Many of us will never need to worry about deferring compensation. In fact, the idea of waiting to get paid for work we do now until a year or more in the future would seem ludicrous. But if you're in a position where you're being offered a Nonqualified Deferred Compensation Plan, first count yourself lucky because you're likely a high-paid executive, then take a close look at your options.
Simply put, deferred compensation is an agreement between an employer and an employee to hold back a portion of earnings for work performed today for payment in the future. Deferred compensation plans are a benefit most commonly offered in executive pay packages. Because the planning and tax implications associated with deferred comp are complex we recommend consulting with your financial advisor before making the decision to sign on. But the following points will help give you a basic understanding.
Key takeaways from a tax and financial planning perspective:
- Participation will reduce current taxable income
- Earnings grow tax deferred until distribution
- Consider maxing out 401k savings first; then NQDC, since this will provide the opportunity to save more, potentially filling the gap that can arise between income needed in retirement and income received from 401 (k) plans, pensions and Social Security
- Consider flexible distribution options - either during employment or in retirement. To qualify for a tax advantage, the IRS requires a written agreement stating the specified period of deferral of income. An election to defer income must be irrevocable and must be made prior to performing the service for which income deferral is sought (Ex: An election to participate for 2012 must be filed in December 2011).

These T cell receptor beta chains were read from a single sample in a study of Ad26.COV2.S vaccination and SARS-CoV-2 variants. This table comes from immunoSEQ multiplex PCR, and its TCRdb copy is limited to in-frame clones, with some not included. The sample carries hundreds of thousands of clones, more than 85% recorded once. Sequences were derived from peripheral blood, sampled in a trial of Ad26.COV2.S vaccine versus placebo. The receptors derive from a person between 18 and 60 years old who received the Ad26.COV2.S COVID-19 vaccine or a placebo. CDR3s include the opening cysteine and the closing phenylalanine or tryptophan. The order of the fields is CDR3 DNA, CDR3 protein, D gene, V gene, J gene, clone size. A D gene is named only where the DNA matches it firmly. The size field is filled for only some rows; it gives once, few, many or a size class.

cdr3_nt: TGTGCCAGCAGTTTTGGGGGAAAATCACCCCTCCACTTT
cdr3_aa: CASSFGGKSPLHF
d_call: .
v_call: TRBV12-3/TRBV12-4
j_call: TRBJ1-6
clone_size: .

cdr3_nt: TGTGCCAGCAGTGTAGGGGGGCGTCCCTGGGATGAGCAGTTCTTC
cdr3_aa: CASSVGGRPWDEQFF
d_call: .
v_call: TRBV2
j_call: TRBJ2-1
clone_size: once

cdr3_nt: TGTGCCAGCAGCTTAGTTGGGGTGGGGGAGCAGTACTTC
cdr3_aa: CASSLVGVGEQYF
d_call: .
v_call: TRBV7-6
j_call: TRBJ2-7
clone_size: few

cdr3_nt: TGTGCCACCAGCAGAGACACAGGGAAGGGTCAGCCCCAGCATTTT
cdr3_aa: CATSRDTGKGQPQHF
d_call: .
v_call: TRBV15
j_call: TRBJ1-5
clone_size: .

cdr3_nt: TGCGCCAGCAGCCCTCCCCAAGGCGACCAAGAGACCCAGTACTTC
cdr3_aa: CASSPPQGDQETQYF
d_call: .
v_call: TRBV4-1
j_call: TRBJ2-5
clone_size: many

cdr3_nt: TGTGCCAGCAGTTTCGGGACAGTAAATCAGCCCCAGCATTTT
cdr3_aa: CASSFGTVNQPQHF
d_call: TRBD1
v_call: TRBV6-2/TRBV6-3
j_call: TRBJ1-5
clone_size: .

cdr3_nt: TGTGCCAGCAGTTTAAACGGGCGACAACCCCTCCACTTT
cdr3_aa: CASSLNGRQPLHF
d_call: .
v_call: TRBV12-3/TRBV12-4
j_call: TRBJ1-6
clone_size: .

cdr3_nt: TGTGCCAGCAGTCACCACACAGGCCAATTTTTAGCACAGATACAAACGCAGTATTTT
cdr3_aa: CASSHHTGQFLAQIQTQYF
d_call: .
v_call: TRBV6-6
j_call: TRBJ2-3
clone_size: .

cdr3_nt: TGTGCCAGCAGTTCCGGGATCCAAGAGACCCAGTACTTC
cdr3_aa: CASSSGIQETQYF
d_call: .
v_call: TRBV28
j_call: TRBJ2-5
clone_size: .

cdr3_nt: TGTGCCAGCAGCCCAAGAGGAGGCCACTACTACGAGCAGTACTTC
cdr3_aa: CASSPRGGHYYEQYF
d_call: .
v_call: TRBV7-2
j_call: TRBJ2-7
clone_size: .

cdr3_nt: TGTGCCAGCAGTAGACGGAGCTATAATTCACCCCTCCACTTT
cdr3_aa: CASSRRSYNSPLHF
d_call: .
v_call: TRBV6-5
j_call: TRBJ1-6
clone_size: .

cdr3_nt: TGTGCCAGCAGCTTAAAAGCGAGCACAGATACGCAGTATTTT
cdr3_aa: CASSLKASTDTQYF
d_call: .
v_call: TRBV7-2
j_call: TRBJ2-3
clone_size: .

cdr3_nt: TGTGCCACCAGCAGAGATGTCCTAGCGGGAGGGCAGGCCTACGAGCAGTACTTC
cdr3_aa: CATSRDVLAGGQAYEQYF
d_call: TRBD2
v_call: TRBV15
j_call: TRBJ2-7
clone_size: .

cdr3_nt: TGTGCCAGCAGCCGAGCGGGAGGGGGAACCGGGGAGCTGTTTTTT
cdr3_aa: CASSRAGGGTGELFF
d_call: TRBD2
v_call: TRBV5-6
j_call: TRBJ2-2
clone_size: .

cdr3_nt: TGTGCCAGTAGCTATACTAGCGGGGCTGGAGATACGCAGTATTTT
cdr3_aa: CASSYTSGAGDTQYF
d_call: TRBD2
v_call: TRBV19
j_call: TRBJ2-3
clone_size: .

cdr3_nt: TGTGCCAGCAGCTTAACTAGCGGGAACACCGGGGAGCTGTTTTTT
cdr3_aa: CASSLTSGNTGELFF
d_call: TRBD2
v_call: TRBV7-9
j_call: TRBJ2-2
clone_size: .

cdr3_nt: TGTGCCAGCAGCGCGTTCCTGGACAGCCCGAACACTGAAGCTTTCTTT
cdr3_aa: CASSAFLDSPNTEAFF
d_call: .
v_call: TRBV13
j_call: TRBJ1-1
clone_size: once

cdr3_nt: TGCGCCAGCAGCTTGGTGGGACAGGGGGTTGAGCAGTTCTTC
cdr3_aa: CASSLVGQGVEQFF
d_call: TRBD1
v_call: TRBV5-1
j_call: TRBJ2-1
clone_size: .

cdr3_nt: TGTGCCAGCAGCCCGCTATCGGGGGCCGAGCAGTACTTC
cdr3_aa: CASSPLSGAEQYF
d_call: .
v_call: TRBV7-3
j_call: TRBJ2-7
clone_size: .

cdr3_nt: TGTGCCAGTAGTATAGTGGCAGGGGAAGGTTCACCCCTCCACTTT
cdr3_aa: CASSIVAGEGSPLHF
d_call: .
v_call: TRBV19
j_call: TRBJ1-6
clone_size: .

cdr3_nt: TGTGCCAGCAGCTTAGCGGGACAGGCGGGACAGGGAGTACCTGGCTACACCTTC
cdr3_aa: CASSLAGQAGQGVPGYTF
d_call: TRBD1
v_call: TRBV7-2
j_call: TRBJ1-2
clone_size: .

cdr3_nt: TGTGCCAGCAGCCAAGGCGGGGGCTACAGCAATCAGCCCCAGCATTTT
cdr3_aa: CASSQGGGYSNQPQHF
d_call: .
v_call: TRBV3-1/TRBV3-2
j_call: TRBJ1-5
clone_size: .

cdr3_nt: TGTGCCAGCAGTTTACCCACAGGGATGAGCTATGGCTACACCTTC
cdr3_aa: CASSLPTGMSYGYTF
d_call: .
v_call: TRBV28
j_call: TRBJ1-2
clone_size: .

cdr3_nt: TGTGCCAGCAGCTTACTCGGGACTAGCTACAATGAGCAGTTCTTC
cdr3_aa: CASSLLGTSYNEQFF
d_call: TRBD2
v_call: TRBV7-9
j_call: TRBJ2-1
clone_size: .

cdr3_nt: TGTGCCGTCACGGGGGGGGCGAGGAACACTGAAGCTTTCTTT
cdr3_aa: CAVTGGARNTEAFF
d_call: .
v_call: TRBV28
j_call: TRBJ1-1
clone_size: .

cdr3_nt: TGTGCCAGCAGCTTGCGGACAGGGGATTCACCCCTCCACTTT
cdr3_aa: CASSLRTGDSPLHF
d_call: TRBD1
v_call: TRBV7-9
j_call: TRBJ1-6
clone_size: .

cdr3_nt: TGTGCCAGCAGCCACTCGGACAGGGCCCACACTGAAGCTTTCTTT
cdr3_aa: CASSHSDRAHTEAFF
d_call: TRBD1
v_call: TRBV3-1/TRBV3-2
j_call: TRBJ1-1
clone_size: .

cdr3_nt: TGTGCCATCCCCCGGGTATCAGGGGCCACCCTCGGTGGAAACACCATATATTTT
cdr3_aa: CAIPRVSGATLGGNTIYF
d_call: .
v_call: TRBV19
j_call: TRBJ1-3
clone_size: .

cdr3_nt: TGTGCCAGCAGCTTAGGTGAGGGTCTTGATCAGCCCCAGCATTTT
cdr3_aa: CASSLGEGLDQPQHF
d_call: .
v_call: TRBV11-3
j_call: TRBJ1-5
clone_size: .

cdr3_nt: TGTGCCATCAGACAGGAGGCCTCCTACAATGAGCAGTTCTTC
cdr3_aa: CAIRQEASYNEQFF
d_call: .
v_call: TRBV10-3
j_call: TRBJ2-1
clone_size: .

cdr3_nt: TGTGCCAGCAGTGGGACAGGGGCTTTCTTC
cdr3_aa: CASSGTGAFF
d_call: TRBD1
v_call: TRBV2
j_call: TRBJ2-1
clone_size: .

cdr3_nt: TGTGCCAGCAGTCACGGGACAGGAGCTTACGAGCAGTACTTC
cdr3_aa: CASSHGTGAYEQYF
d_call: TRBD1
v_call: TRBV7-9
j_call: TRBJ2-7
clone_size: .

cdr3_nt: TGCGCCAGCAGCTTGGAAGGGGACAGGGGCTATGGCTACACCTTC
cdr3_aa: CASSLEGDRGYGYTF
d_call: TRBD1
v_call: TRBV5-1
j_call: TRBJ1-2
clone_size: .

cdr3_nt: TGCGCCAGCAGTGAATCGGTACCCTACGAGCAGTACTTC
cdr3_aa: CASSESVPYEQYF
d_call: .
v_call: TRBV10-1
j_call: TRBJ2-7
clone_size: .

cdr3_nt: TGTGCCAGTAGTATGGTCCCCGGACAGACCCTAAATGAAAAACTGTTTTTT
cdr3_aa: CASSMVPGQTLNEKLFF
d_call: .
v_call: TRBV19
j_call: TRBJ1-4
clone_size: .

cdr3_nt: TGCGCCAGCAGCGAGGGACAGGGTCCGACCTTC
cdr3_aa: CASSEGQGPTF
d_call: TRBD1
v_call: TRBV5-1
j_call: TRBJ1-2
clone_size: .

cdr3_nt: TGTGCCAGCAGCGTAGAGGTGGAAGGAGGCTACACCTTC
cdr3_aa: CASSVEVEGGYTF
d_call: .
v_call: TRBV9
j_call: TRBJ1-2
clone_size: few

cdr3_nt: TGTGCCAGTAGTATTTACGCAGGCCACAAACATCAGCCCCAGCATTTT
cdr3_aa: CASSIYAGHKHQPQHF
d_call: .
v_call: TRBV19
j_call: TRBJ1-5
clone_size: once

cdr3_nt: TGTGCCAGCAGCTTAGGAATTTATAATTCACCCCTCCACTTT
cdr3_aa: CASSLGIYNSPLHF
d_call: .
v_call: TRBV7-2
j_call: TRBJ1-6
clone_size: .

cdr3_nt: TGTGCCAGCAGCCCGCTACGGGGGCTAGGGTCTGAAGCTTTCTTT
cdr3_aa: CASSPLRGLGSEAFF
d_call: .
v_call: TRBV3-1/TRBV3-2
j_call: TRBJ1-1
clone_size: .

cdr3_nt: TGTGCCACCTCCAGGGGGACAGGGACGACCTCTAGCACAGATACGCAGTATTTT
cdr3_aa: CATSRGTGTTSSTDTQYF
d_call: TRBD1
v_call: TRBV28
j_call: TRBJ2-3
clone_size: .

A big challenge when it comes to saving for retirement is creating alignment between current income needs and saving for the future. If you are eligible to participate in a Nonqualified Deferred Compensation Plan then the next step is to see how this type of retirement savings fits into your overall plan for wealth accumulation and financial independence.
The good news is that the decision is up to you and there is a great deal of flexibility. Plus, the impact of working now and getting paid later can be invaluable. Talk with your financial advisor to see if it makes sense for you.
Note: Changes in tax laws may occur at any time and could have a substantial impact upon each person’s situation. While we are familiar with the tax provisions of the issues presented herein, as Financial Advisors with RJFS, we are not qualified to render advice on tax matters. You should discuss tax matters with the appropriate professional.